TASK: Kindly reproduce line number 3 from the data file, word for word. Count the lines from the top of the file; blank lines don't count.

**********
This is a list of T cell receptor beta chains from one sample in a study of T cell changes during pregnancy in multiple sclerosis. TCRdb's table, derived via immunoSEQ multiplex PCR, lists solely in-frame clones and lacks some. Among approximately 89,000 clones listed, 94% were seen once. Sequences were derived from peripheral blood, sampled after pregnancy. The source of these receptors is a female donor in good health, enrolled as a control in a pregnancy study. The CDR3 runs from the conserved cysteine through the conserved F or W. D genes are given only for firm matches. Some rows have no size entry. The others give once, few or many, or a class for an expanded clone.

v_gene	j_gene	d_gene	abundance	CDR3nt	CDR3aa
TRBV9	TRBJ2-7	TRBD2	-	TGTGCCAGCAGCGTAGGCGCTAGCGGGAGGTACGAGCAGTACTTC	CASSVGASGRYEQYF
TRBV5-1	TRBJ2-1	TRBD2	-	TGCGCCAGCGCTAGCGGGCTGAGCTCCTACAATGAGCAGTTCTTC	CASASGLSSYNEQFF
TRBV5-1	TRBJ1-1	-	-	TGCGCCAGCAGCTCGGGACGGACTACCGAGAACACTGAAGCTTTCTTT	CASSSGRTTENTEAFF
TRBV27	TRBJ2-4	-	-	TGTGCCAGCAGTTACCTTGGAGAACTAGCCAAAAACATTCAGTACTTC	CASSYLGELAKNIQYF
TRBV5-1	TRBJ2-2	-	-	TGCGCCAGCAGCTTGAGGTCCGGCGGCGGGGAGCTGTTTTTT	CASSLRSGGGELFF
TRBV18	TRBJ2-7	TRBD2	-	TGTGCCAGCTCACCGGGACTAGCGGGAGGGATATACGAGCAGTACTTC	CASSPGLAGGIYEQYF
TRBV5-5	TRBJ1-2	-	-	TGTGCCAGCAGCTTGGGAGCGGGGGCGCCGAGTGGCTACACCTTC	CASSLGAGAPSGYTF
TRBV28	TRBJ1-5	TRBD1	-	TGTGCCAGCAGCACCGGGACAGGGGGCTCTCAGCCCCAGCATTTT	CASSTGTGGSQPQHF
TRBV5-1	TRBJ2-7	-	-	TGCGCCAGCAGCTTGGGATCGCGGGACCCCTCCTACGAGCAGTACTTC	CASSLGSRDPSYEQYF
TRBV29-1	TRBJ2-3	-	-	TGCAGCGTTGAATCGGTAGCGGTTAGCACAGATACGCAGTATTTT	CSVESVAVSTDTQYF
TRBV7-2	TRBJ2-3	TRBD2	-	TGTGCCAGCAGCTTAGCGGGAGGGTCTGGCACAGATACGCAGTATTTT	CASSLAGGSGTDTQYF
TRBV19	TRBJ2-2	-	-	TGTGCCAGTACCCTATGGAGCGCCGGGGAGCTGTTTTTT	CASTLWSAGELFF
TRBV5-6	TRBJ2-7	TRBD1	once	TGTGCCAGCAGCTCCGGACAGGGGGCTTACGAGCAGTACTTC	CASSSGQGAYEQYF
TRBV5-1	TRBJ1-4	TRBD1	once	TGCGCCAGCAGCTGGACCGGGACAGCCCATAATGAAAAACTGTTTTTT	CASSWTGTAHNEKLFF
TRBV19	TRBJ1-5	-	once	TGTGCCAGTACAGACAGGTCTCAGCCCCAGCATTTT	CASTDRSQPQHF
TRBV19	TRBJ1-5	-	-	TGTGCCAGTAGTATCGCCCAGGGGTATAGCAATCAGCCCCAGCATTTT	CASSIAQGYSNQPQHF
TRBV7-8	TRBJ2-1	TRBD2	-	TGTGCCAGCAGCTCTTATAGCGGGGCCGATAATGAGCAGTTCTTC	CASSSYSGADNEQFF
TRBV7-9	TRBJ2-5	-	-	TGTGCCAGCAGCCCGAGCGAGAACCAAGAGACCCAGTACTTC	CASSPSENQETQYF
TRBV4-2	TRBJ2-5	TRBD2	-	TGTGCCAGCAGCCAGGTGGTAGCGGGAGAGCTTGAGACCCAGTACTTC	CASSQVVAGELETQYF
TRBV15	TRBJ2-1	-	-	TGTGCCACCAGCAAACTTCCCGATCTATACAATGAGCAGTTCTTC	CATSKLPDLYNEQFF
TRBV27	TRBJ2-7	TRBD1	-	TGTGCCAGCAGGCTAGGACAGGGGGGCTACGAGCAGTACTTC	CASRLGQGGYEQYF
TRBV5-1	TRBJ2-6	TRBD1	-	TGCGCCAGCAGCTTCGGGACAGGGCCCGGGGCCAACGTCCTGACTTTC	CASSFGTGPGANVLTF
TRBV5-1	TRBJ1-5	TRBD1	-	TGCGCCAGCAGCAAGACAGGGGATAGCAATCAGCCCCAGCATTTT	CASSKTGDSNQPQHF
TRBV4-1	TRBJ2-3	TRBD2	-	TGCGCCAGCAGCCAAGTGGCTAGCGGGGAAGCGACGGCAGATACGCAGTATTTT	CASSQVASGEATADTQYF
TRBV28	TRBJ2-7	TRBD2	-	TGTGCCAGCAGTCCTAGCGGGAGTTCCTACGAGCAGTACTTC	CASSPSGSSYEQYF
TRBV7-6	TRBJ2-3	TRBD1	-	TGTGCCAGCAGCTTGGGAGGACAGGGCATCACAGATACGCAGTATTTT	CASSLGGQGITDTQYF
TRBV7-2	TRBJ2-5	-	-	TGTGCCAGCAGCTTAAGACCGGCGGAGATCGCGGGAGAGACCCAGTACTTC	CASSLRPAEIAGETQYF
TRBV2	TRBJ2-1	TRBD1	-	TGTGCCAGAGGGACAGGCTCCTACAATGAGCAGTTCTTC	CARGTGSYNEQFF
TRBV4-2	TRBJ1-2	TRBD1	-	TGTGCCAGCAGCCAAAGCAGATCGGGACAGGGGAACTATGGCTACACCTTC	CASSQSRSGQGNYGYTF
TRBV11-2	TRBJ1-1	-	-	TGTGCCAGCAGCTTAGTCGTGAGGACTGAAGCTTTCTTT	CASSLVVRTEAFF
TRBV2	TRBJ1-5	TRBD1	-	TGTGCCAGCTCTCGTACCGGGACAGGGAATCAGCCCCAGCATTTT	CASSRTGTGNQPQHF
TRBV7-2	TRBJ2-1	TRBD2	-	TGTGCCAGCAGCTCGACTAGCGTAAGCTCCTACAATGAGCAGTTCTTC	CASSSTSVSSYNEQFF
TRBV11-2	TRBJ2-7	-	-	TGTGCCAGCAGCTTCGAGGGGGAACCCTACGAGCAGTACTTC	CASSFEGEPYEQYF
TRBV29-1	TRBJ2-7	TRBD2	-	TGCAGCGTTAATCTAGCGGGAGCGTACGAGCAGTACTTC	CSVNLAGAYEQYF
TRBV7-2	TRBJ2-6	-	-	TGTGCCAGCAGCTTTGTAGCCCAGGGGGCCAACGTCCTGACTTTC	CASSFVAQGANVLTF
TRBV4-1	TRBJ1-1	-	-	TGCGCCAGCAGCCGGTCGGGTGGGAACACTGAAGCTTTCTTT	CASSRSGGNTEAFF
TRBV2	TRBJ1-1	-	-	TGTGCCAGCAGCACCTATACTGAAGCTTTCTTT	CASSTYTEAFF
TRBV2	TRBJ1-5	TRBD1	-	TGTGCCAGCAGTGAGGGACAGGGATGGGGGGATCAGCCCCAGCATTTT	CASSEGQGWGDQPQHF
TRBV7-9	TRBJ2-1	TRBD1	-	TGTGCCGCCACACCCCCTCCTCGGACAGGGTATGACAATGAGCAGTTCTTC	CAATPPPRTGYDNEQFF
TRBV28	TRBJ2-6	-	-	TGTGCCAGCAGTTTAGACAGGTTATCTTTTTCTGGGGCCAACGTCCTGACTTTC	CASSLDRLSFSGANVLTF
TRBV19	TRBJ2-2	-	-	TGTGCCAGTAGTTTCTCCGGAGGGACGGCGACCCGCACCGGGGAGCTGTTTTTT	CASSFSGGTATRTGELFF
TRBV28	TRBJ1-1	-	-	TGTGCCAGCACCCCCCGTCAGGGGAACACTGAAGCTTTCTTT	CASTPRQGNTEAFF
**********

TRBV9	TRBJ2-7	TRBD2	-	TGTGCCAGCAGCGTAGGCGCTAGCGGGAGGTACGAGCAGTACTTC	CASSVGASGRYEQYF